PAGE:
How to Play the Evolving Toy Story
Bob is a member of The Motley Fool Blog Network -- entries represent the personal opinion of the blogger and are not formally edited.
Hasbro has a product portfolio that most consumers would easily recognize: games including Monopoly and Scrabble, and toy brands including Nerf and G.I. Joe. Meanwhile, Mattel’s stable of great brands includes Barbie, Hot Wheels, and the Fisher-Price and American Girl brands.
For months, detractors of investing in either of the two toy giants pointed to the surge in popularity of gaming on mobile devices. The bear case may be making some traction, as Mattel’s recent earnings disappointed the market and its stock plunged.
Major rival Hasbro is set to report earnings next week, and the market isn’t overly optimistic. In light of all this, here’s how investors should trade the challenges facing the toy industry.
In need of a shake up
Mattel has a long and proud history, having held the Barbie brand for decades. At the same time, consumer preferences don’t stay static for long, and the Barbie line in particular now serves as a drag on the company’s bottom line.
All told, Mattel’s second-quarter net income dropped 25%, to $0.21 per share from $0.28 per share the year prior. This failed to meet Wall Street expectations of $0.32 per share. Moreover, although revenue inched up less than a percent, that figure again failed to meet analyst expectations.
As previously mentioned, weakness was concentrated in the company’s Barbie product line. Barbie sales fell 12% during the quarter. Mattel and Chief Executive Officer Bryan Stockton have known for some time that Barbie sales would lag, and as a result, the company has spent considerably to expand its other, more popular brands.
For example, Mattel’s American Girl brand posted 14% sales growth in the quarter, and that’s where the company’s focus will be going forward.
Strong companies with strong returns to shareholders
Despite the hiccups, Mattel and Hasbro shares have been on fire this year. Hasbro is up nearly 30% just since the start of 2013, and Mattel is up nearly 20% including its post-earnings sell-off.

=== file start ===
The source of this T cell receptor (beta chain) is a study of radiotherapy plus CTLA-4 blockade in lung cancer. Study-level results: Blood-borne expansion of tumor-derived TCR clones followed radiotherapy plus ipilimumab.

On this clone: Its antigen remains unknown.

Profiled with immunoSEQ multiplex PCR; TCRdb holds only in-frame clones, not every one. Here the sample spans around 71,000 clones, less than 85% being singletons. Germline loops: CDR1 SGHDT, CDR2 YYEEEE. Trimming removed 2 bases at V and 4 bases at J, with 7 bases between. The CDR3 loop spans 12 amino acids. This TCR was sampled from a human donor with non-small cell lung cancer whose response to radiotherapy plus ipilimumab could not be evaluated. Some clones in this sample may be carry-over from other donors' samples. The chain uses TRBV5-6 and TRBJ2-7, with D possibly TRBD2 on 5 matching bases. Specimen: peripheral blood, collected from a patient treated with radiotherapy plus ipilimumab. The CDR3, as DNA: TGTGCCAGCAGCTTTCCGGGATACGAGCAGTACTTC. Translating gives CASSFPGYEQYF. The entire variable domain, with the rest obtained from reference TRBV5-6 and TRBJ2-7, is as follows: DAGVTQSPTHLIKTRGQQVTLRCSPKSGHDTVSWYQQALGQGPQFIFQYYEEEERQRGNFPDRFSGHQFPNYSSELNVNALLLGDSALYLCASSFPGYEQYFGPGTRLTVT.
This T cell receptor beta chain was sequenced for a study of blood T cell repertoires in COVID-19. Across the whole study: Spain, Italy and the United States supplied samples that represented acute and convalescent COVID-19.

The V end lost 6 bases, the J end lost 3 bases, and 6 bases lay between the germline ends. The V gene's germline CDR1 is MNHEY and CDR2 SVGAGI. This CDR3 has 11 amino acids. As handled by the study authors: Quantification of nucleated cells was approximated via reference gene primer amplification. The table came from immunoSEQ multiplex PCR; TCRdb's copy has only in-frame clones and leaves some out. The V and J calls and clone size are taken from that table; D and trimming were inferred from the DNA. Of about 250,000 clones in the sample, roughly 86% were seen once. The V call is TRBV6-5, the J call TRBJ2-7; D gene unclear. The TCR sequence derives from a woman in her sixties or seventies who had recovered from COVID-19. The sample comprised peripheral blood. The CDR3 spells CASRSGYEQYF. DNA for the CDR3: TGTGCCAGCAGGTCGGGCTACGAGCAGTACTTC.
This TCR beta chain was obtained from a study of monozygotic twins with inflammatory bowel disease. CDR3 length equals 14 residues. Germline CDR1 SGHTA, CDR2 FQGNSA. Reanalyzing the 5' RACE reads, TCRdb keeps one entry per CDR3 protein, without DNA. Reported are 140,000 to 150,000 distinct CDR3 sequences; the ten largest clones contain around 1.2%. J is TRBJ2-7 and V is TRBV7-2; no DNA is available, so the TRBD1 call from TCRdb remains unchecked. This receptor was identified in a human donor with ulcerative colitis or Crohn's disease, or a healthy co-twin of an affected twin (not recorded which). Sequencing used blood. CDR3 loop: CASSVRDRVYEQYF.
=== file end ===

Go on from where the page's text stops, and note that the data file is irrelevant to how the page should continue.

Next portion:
Not only that, but these two companies provide their shareholders with solid dividends, in addition to the robust share price gains seen since the start of the year.
Hasbro raised its first-quarter dividend 11%, and has doubled its payout over the past five years. Mattel raised its own dividend by 16% in the first quarter and has also nearly doubled its dividend over the past five years.
Because of their strong dividend growth rates, each stock yields approximately 3.33% at recent prices. These yields compare very favorably to the yield on the broader market. In comparison, the S&P 500 Index yields just 2% at recent prices.
Look for buying opportunity if sell-off continues
As of now, both Mattel and Hasbro trade roughly in-line with the broader market. The downtrend in sales at Mattel is concerning, but this is a cyclical industry and bumps in the road are to be expected.
The major challenge will be to see if the plans laid out by Mattel management prove beneficial. If sales recover in subsequent quarters, the recent sell-off will prove to be a major buying opportunity. Besides which, it’s worth noting that the summer is not nearly as critical to the toy makers as the crucial holiday season.
That’s when both Mattel and Hasbro derive the vast majority of annual sales, so building out a successful strategy ahead of the holiday shopping season may turn out to be a shrewd move.
As a result, I’d view any significant pullback in Hasbro and Mattel as solid buying opportunities, particularly if expectations regarding the holiday shopping season remain optimistic.
Robert Ciura has no position in any stocks mentioned. The Motley Fool recommends Hasbro and Mattel. The Motley Fool owns shares of Hasbro. Try any of our Foolish newsletter services free for 30 days. We Fools may not all hold the same opinions, but we all believe that considering a diverse range of insights makes us better investors. The Motley Fool has a disclosure policy. Is this post wrong? Click here. Think you can do better? Join us and write your own!